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Ethics for Associate Ministers

When the senior pastors gather around the water cooler, it’s a favorite topic.

When the senior pastors gather around the water cooler, it’s a favorite topic.<?xml:namespace prefix = o ns = “urn:schemas-microsoft-com:office:office” />
 
“Have you heard what my associate (music, education, youth, you-name-it) has done now?” Unfortunately, that question is often followed by a tale of woe.
 
As more and more churches become multi-staff, they’re also developing multi-problems, many of which mirror the personnel issues in other settings. It’s a three-sided issue, of course: ” How should the associates act?” “How should the senior minister act?” And perhaps most important, “How should the congregation act?”
 
In this series of articles we’ll deal with each separately.
 
First, associates should choose their job and their supervisor carefully. Because the nature of an associate role in a church is to support the ministry and philosophy of the church, you should be sure you agree with the church’s direction before you accept a job.
 
If you’re into traditional music, and the church doesn’t want to sing anything written before last week, you probably don’t want to be their minister of worship. Find out what direction they’re going before you sign on.
 
Even more important, find out if you can work with and respect the leadership of the senior pastor or other supervisor. Regardless of how the staff is organized, the senior pastor is key to the direction of the ministry. If you can’t buy into his/her vision for the church you shouldn’t go. If you can support the vision but can’t accommodate the working style of the senior pastor, you still shouldn’t go.
 
Second, associates should view their ministry as a calling, not a job. In most traditional Baptist churches an associate minister is called (hired) by vote of the church, usually with the recommendation of the senior minister. That creates an ambiguous situation and raises the question, “At whose pleasure do you serve—the pastor or the church?”
 
The answer, of course, is both. Conflicts arise when either the pastor or the membership, but not both, want an associate to stay or go. One way to get around the difficulty is to stay close to our own sense of calling.
 
Ultimately, as ministers, we serve at the call of God. God, for example, does not call us to stay in a job when we are no longer effective or joyful in our work. Nor does God call us to leave just because the church is going through difficult times. The call of God, as Henlee Barnette writes, “occurs at the intersection of your ability and God’s opportunity.” Like any other minister, associates need to stay in touch with the Spirit in order to know when their calling may be changing.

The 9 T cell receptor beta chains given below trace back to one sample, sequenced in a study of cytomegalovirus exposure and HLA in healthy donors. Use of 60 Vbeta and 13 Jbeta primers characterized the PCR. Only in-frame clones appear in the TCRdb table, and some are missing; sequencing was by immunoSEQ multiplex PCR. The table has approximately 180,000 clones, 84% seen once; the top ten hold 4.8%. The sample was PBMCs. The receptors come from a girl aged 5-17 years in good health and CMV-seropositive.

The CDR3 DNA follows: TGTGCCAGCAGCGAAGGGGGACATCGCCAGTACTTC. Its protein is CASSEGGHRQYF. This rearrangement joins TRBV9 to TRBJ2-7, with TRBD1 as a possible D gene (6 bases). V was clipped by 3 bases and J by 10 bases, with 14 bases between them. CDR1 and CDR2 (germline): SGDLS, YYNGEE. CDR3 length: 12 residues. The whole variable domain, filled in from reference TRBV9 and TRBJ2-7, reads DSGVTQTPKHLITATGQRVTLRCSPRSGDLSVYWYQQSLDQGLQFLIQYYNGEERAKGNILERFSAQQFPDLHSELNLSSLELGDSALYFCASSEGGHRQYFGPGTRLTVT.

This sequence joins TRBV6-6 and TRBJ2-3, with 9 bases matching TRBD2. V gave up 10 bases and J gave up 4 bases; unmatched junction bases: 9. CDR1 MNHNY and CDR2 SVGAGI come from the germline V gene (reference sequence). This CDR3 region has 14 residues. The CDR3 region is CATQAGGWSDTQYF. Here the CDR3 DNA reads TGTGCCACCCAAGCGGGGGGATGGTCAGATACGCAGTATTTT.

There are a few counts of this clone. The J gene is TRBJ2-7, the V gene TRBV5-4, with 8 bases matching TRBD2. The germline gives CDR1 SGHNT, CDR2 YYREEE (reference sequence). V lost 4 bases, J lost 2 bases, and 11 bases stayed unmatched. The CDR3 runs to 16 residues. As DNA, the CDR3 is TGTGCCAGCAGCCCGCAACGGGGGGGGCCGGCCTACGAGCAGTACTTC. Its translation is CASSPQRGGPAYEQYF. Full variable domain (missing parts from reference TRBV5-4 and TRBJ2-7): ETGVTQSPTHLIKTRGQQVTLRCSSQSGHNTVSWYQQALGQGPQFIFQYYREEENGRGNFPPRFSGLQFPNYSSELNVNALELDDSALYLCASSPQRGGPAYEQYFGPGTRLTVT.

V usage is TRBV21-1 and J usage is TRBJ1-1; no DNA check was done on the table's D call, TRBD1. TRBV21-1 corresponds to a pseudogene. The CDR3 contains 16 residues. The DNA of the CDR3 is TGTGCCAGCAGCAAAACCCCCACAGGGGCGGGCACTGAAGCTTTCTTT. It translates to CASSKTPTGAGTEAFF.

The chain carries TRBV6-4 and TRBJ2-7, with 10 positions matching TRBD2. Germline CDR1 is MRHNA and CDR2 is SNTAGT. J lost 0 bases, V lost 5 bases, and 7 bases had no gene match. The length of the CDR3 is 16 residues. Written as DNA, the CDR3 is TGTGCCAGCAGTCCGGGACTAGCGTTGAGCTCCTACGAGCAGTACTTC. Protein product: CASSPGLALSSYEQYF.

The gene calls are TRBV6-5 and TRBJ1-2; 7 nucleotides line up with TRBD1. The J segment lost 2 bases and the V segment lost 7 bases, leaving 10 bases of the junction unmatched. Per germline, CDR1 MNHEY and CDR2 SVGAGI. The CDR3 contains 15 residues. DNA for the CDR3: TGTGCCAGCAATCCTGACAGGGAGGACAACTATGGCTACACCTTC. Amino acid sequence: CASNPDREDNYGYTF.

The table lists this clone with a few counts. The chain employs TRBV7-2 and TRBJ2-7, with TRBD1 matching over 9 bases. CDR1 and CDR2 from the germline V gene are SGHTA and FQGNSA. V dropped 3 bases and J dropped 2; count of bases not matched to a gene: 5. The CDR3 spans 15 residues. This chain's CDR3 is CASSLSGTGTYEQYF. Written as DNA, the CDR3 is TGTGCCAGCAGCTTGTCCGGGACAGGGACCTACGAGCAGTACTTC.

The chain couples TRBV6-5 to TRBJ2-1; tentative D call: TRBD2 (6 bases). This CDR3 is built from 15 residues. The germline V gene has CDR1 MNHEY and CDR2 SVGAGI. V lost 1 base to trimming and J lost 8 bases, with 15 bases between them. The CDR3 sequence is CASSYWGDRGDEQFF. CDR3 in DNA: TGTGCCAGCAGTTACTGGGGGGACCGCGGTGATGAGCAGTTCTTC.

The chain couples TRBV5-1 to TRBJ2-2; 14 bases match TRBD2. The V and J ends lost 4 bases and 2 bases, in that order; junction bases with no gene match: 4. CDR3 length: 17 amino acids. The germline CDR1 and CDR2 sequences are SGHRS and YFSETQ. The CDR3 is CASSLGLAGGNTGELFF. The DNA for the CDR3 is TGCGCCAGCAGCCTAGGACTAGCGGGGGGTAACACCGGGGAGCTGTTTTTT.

Third, associates should eschew territoriality. One of the primary difficulties in associate ministry is the tendency some associates have to create a little kingdom of their own with its own constituency within the larger family of the church. Inevitably, over time, some members will develop loyalty to a particular associate. There’s nothing wrong with that loyalty as such. But when an associate knowingly uses that loyalty to protect his/her area from scrutiny or change, it becomes an attack on the well-being of the church.
 
This is especially an issue when associates stay in a congregation past the term of a single senior pastor. Simply by virtue of presence, without knowing or seeking adherents, an associate may become de facto pastor of a church. An associate in that situation has only two ethical choices: Leave, or seek the office of senior pastor.
 
Fourth, associates should see themselves as part of a team and examine their own performance as assets to the church’s ministry. During my own long experience as a senior pastor, my belief was that an associate should be able to do his or her job better than I could. That’s why the church called them.
 
As much as possible I tried to focus on doing my own job and to keep my dialogue with associates on the level of the consultation of colleagues. My experience was that sometimes that worked and sometimes it didn’t.
 
Unfortunately, as in any other profession, associate ministers will sometimes lose motivation, get greedy or attempt to avoid doing their job. A good discipline for every associate is to ask yourself at least three or four times a year: “Is what I’m doing now what I was called here to do? Am I fulfilled? Am I helping the church? Are there aspects of my ministry which I need to reshape in order to perform better?” This kind of ongoing self-evaluation can help keep ministry focused and productive.
 
Finally, associates need to take good care of themselves and their families physically, spiritually and emotionally. You can’t do a good job if you’re not healthy. And that means getting rest, recreation, exercise, spiritual nurture and family time. Too many ministers see their calling as necessarily repeating the sacrifices of Jesus. That’s poor theology. The Lord suffered and died once for all precisely so that we don’t have to.
 
Indeed, failure to take adequate care of the personal aspects of your life is a failure of stewardship. It fails to recognize that God loves us and wants the best for us, even if we’re on the church staff!
 
Ron Sisk is professor of homiletics and Christian ministry at North American Baptist Seminary.